Ahhh, much better.  At this point you can actually import the gradle project into your favorite IDE and work normally.  You only need to return to Blender and click Export and Run when you make changes to the Blender scene.

 

NOTE: I am using IntelliJ and had a problem with the gradle import.  It really doesn’t like the android gradle version created by default, but updating the version number caused other dependencies to break… oh the joy of Java build systems.  I personally just hacked out everything but desktop and core from the gradle build.  Leave a comment if you want more details how to do this… if you run into the same problem that is.

 

Meet the GameObject

 

The heart of the BDX scenegraph is GameObject.  It’s basically a thing in the world, often called an entity or node in other engines.  Here for example is Sacky.java:

package com.gamefromscratch.bdxdemo;

import com.nilunder.bdx.*;

public class Sacky extends GameObject{

    public void main(){
        if (Bdx.keyboard.keyHit("space"))
            applyForce(0, 0, 300);
    }
    
}

GameObjects have a couple key methods.  main() you see above is what you traditionally think of as update or tick.  It is called each frame, so this is where you update your objects logic.  There is also init() called on creation and onEnd() called when removed.   In the above example you simply poll to see if the user hits space, and if they do apply 300 “force” along the Z axis.  BDX makes use of the physics properties of Blender, as we will see shortly.

 

In a nutshell, the things that make up your game are GameObjects.  Under the curtain, GameObjects are still LibGDX classes we know and love, let’s take a quick look behind the curtain with a debugger and inspect what makes up Sacky here…

image

Essentially GameObject is a fairly light wrapper over the LibGDX ModelInstance class, which is what you ultimately get when you import a 3D model into LibGDX.  It holds all the nodes, animations, geometry and bones that make up an object.  Unfortunately bone animation isn’t currently supported by BDX.  You may also notice that each GameObject holds a reference to the Scene that contains it.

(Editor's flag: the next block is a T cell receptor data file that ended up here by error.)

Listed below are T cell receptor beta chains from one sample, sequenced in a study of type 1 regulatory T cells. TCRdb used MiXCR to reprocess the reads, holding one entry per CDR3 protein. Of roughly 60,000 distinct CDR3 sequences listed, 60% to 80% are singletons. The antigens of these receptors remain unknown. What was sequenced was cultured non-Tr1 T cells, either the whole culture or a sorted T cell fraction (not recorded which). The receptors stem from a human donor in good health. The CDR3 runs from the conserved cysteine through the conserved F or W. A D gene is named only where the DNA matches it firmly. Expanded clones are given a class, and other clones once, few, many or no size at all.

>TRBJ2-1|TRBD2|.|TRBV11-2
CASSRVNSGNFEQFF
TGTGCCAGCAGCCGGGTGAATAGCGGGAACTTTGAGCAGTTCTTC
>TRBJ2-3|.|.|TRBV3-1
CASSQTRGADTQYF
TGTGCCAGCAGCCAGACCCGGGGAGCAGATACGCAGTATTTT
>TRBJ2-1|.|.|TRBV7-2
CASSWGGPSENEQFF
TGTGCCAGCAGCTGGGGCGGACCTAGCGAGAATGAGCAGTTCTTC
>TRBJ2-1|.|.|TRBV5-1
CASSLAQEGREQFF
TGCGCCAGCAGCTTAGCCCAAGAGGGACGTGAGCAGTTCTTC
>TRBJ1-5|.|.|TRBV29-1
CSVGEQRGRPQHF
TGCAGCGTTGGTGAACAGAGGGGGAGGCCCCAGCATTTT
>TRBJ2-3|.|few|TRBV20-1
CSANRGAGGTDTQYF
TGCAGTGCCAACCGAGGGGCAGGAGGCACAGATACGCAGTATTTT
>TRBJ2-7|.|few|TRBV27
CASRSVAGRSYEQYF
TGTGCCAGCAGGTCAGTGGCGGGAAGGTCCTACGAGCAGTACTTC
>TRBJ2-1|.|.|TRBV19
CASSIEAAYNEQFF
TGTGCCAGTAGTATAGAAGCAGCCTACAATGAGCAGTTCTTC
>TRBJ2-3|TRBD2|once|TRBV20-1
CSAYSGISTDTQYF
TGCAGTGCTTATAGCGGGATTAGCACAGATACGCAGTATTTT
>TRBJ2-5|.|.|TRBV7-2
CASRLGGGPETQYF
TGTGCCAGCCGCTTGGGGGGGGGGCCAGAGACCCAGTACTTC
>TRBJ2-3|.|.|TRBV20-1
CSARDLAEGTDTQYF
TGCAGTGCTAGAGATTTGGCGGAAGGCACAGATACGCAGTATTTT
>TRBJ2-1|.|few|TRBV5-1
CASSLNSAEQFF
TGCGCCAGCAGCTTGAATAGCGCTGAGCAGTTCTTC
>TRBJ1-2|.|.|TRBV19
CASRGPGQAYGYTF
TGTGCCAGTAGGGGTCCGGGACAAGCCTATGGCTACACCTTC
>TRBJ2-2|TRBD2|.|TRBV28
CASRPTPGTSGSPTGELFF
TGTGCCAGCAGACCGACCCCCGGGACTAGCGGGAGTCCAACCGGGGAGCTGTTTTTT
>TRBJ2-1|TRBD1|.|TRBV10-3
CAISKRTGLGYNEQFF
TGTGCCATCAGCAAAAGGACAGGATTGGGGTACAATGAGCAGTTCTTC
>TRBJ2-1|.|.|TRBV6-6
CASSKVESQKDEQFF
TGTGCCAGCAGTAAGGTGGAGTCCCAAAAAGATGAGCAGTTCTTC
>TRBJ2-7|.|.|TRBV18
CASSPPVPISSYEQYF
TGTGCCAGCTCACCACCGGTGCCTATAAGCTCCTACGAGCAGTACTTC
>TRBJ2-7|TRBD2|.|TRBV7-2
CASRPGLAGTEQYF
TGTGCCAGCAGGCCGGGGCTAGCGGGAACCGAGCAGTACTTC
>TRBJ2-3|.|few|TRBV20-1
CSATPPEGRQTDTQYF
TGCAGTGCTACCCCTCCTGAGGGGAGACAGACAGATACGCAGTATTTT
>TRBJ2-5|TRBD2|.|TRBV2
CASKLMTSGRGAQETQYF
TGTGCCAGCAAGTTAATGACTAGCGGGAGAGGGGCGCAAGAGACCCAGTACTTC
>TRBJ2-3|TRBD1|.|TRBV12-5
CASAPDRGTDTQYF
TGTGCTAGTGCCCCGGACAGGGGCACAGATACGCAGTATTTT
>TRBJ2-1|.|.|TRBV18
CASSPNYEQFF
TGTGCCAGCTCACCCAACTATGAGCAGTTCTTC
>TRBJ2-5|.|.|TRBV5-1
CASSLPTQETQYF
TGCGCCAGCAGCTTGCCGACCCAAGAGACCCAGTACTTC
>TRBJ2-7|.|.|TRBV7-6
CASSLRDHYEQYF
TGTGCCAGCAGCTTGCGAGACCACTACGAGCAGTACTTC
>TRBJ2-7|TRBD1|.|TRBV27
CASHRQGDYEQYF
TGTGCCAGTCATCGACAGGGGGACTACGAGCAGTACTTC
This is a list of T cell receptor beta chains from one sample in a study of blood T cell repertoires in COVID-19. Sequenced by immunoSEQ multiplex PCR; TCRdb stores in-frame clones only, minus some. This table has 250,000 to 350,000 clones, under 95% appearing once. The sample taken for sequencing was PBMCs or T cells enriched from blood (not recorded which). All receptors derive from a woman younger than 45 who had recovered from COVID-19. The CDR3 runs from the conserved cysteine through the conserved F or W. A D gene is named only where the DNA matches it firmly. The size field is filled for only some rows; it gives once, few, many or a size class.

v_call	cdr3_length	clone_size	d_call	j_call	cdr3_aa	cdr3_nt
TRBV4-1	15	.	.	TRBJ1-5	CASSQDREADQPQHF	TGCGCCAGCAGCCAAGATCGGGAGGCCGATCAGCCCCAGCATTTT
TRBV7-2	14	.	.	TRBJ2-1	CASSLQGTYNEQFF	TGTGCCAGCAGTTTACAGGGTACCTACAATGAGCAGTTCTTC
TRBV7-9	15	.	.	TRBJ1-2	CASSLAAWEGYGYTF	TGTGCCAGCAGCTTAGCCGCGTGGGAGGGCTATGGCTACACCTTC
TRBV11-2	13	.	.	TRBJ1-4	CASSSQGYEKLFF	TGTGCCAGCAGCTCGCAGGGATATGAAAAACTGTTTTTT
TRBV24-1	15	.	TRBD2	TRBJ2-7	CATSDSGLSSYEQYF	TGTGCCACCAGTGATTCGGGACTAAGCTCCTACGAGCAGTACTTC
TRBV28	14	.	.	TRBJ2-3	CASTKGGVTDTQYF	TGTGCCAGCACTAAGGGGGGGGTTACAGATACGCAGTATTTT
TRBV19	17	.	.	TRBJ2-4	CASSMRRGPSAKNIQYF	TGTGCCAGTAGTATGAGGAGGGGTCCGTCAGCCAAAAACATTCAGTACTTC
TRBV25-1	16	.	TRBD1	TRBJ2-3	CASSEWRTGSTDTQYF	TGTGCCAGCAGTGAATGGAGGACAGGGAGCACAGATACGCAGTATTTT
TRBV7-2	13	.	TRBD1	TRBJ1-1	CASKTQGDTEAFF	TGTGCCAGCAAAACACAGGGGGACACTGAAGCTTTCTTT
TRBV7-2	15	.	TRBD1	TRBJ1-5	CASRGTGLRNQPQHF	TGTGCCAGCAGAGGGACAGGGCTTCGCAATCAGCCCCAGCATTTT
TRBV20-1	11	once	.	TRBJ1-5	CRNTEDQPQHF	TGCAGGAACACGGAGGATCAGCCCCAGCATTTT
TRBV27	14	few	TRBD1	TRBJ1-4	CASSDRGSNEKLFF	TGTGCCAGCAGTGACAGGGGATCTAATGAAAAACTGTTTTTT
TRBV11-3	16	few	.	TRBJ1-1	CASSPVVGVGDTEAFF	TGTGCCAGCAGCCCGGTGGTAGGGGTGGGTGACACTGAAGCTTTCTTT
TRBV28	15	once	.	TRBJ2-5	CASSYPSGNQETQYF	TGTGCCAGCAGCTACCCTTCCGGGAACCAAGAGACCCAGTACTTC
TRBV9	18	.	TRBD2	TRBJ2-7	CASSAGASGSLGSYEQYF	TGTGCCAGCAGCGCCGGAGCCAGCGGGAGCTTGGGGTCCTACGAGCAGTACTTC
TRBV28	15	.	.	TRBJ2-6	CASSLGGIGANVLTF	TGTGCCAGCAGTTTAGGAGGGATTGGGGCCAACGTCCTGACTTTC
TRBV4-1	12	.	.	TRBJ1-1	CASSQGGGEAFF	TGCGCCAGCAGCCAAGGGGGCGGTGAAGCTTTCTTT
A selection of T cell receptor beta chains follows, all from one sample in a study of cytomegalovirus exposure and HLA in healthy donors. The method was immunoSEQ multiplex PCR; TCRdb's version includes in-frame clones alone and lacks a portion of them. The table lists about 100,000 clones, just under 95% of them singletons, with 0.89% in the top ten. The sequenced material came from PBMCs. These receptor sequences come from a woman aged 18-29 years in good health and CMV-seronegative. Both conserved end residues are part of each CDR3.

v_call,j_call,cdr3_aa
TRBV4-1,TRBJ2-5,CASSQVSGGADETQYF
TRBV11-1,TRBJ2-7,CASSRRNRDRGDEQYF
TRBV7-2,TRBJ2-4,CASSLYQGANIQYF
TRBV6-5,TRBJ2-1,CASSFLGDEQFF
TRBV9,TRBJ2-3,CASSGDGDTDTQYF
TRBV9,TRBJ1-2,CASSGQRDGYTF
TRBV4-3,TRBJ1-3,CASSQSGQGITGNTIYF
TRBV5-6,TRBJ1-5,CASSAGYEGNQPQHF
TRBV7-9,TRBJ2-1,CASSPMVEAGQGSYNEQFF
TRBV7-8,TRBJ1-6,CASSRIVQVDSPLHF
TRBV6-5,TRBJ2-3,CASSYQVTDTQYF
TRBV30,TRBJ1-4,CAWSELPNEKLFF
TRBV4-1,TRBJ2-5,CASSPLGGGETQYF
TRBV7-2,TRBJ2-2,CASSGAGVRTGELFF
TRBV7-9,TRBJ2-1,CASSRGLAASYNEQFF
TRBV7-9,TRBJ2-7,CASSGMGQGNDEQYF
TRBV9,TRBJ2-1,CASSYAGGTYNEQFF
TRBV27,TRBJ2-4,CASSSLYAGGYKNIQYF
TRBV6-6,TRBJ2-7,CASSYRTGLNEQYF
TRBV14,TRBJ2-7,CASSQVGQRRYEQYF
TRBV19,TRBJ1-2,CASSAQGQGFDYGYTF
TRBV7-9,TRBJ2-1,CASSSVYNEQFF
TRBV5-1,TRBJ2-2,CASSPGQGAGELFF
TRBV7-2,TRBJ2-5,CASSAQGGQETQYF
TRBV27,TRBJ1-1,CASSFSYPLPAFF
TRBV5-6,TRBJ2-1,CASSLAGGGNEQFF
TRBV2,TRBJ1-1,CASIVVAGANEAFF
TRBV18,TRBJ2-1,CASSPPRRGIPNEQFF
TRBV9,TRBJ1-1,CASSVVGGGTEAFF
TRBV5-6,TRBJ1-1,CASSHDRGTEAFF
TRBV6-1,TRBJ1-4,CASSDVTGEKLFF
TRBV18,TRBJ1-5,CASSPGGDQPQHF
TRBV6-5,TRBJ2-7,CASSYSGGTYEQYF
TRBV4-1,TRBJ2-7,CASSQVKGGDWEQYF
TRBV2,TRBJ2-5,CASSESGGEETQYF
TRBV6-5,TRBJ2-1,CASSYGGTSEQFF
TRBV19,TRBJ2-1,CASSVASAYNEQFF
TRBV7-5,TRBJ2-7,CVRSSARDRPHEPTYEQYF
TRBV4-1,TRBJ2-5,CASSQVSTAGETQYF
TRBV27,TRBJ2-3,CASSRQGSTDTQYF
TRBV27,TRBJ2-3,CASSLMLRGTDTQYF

Scene itself is essentially the scene graph.  That is, the container that holds the contents of your game ( the GameObjects, Cameras, etc ):

image

 

All told, pretty straight forward stuff and a good reminder that below it all, LibGDX is still right there, just slightly wrapped.

 

Creating a new GameObject

 

Now let’s actually look at creating your own GameObject.  This is basically what the majority of your game development workflow will look like in BDX.  It’s a multistep process, but isn’t difficult.

 

First, in Blender, simply add a new object.  I am going to add a new Mesh->Cube:

image

 

Now in the scene graph select your newly created Cube, rename it to MyCube:

image

 

Now if you select Export and Run, you will now see your Cube:

image

 

Now let’s wire some code to it.

 

In the same directory as your App and the existing Sacky.java file, create a new Java class named MyCube.java, with the following contents:

package com.gamefromscratch.bdxdemo;

import com.nilunder.bdx.*;

public class MyCube extends GameObject{

    public void main(){
        if (Bdx.keyboard.keyHit("space"))
            visible(!visible());
    }

}

Next in Blender click the Export and Run button. Now when you press the spacebar, the visibility of the newly created cube will now toggle.